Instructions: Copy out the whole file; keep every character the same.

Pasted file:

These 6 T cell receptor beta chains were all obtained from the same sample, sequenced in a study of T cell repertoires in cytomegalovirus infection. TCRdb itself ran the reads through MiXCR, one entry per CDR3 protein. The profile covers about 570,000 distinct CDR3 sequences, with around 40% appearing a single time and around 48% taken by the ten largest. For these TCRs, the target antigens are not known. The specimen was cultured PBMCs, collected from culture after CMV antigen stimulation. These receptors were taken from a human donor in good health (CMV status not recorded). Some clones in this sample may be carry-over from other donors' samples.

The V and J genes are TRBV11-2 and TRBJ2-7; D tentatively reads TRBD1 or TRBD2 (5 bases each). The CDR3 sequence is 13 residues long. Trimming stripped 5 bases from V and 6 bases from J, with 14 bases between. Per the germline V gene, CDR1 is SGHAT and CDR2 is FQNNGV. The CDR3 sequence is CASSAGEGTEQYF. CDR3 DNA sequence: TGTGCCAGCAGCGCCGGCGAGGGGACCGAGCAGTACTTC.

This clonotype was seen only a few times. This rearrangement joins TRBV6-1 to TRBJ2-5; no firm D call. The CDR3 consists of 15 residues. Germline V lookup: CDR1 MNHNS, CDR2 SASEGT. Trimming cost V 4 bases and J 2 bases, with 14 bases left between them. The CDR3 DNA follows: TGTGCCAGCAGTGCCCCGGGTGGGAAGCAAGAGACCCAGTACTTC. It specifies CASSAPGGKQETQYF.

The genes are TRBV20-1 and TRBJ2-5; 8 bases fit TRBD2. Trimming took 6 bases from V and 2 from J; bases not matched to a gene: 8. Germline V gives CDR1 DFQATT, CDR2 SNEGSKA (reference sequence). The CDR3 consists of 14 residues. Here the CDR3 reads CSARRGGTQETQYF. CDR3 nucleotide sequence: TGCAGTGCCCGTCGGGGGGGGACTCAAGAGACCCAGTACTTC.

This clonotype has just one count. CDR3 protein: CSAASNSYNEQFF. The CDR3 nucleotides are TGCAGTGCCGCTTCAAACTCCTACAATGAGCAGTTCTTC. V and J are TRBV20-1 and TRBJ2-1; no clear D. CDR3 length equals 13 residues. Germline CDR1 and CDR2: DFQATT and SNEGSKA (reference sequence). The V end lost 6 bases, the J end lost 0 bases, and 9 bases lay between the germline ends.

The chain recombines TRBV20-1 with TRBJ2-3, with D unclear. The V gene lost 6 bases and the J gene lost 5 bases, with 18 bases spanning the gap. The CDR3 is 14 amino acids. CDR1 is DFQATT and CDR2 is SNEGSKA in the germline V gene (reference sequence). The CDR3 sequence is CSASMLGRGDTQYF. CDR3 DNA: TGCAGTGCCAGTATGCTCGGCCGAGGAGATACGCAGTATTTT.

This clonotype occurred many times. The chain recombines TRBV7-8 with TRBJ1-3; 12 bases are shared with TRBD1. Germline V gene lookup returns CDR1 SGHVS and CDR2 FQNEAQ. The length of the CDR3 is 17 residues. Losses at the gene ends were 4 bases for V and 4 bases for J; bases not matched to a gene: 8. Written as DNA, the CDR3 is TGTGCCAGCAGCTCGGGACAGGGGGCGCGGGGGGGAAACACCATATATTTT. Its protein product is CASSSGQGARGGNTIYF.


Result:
These 6 T cell receptor beta chains were all obtained from the same sample, sequenced in a study of T cell repertoires in cytomegalovirus infection. TCRdb itself ran the reads through MiXCR, one entry per CDR3 protein. The profile covers about 570,000 distinct CDR3 sequences, with around 40% appearing a single time and around 48% taken by the ten largest. For these TCRs, the target antigens are not known. The specimen was cultured PBMCs, collected from culture after CMV antigen stimulation. These receptors were taken from a human donor in good health (CMV status not recorded). Some clones in this sample may be carry-over from other donors' samples.

The V and J genes are TRBV11-2 and TRBJ2-7; D tentatively reads TRBD1 or TRBD2 (5 bases each). The CDR3 sequence is 13 residues long. Trimming stripped 5 bases from V and 6 bases from J, with 14 bases between. Per the germline V gene, CDR1 is SGHAT and CDR2 is FQNNGV. The CDR3 sequence is CASSAGEGTEQYF. CDR3 DNA sequence: TGTGCCAGCAGCGCCGGCGAGGGGACCGAGCAGTACTTC.

This clonotype was seen only a few times. This rearrangement joins TRBV6-1 to TRBJ2-5; no firm D call. The CDR3 consists of 15 residues. Germline V lookup: CDR1 MNHNS, CDR2 SASEGT. Trimming cost V 4 bases and J 2 bases, with 14 bases left between them. The CDR3 DNA follows: TGTGCCAGCAGTGCCCCGGGTGGGAAGCAAGAGACCCAGTACTTC. It specifies CASSAPGGKQETQYF.

The genes are TRBV20-1 and TRBJ2-5; 8 bases fit TRBD2. Trimming took 6 bases from V and 2 from J; bases not matched to a gene: 8. Germline V gives CDR1 DFQATT, CDR2 SNEGSKA (reference sequence). The CDR3 consists of 14 residues. Here the CDR3 reads CSARRGGTQETQYF. CDR3 nucleotide sequence: TGCAGTGCCCGTCGGGGGGGGACTCAAGAGACCCAGTACTTC.

This clonotype has just one count. CDR3 protein: CSAASNSYNEQFF. The CDR3 nucleotides are TGCAGTGCCGCTTCAAACTCCTACAATGAGCAGTTCTTC. V and J are TRBV20-1 and TRBJ2-1; no clear D. CDR3 length equals 13 residues. Germline CDR1 and CDR2: DFQATT and SNEGSKA (reference sequence). The V end lost 6 bases, the J end lost 0 bases, and 9 bases lay between the germline ends.

The chain recombines TRBV20-1 with TRBJ2-3, with D unclear. The V gene lost 6 bases and the J gene lost 5 bases, with 18 bases spanning the gap. The CDR3 is 14 amino acids. CDR1 is DFQATT and CDR2 is SNEGSKA in the germline V gene (reference sequence). The CDR3 sequence is CSASMLGRGDTQYF. CDR3 DNA: TGCAGTGCCAGTATGCTCGGCCGAGGAGATACGCAGTATTTT.

This clonotype occurred many times. The chain recombines TRBV7-8 with TRBJ1-3; 12 bases are shared with TRBD1. Germline V gene lookup returns CDR1 SGHVS and CDR2 FQNEAQ. The length of the CDR3 is 17 residues. Losses at the gene ends were 4 bases for V and 4 bases for J; bases not matched to a gene: 8. Written as DNA, the CDR3 is TGTGCCAGCAGCTCGGGACAGGGGGCGCGGGGGGGAAACACCATATATTTT. Its protein product is CASSSGQGARGGNTIYF.